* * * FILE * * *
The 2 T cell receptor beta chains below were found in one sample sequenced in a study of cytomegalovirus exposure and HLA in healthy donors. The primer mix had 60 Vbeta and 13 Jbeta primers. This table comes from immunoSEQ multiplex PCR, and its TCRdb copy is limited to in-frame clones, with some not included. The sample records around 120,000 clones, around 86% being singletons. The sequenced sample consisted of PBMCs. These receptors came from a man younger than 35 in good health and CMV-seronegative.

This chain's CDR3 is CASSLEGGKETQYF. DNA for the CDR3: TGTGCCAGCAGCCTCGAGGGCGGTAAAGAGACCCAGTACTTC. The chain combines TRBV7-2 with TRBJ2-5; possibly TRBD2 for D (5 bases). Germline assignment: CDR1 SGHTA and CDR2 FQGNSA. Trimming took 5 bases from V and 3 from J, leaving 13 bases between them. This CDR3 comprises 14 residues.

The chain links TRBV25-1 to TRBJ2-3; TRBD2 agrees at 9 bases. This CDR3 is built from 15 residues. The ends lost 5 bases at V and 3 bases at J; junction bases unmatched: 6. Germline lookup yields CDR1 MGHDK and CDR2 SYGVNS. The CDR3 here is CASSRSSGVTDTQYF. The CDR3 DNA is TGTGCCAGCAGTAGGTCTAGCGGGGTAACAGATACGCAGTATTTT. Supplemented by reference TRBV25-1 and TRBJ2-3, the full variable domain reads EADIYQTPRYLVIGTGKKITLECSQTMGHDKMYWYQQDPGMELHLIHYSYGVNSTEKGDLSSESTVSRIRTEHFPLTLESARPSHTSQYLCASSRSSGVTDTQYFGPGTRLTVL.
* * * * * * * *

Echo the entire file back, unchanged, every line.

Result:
The 2 T cell receptor beta chains below were found in one sample sequenced in a study of cytomegalovirus exposure and HLA in healthy donors. The primer mix had 60 Vbeta and 13 Jbeta primers. This table comes from immunoSEQ multiplex PCR, and its TCRdb copy is limited to in-frame clones, with some not included. The sample records around 120,000 clones, around 86% being singletons. The sequenced sample consisted of PBMCs. These receptors came from a man younger than 35 in good health and CMV-seronegative.

This chain's CDR3 is CASSLEGGKETQYF. DNA for the CDR3: TGTGCCAGCAGCCTCGAGGGCGGTAAAGAGACCCAGTACTTC. The chain combines TRBV7-2 with TRBJ2-5; possibly TRBD2 for D (5 bases). Germline assignment: CDR1 SGHTA and CDR2 FQGNSA. Trimming took 5 bases from V and 3 from J, leaving 13 bases between them. This CDR3 comprises 14 residues.

The chain links TRBV25-1 to TRBJ2-3; TRBD2 agrees at 9 bases. This CDR3 is built from 15 residues. The ends lost 5 bases at V and 3 bases at J; junction bases unmatched: 6. Germline lookup yields CDR1 MGHDK and CDR2 SYGVNS. The CDR3 here is CASSRSSGVTDTQYF. The CDR3 DNA is TGTGCCAGCAGTAGGTCTAGCGGGGTAACAGATACGCAGTATTTT. Supplemented by reference TRBV25-1 and TRBJ2-3, the full variable domain reads EADIYQTPRYLVIGTGKKITLECSQTMGHDKMYWYQQDPGMELHLIHYSYGVNSTEKGDLSSESTVSRIRTEHFPLTLESARPSHTSQYLCASSRSSGVTDTQYFGPGTRLTVL.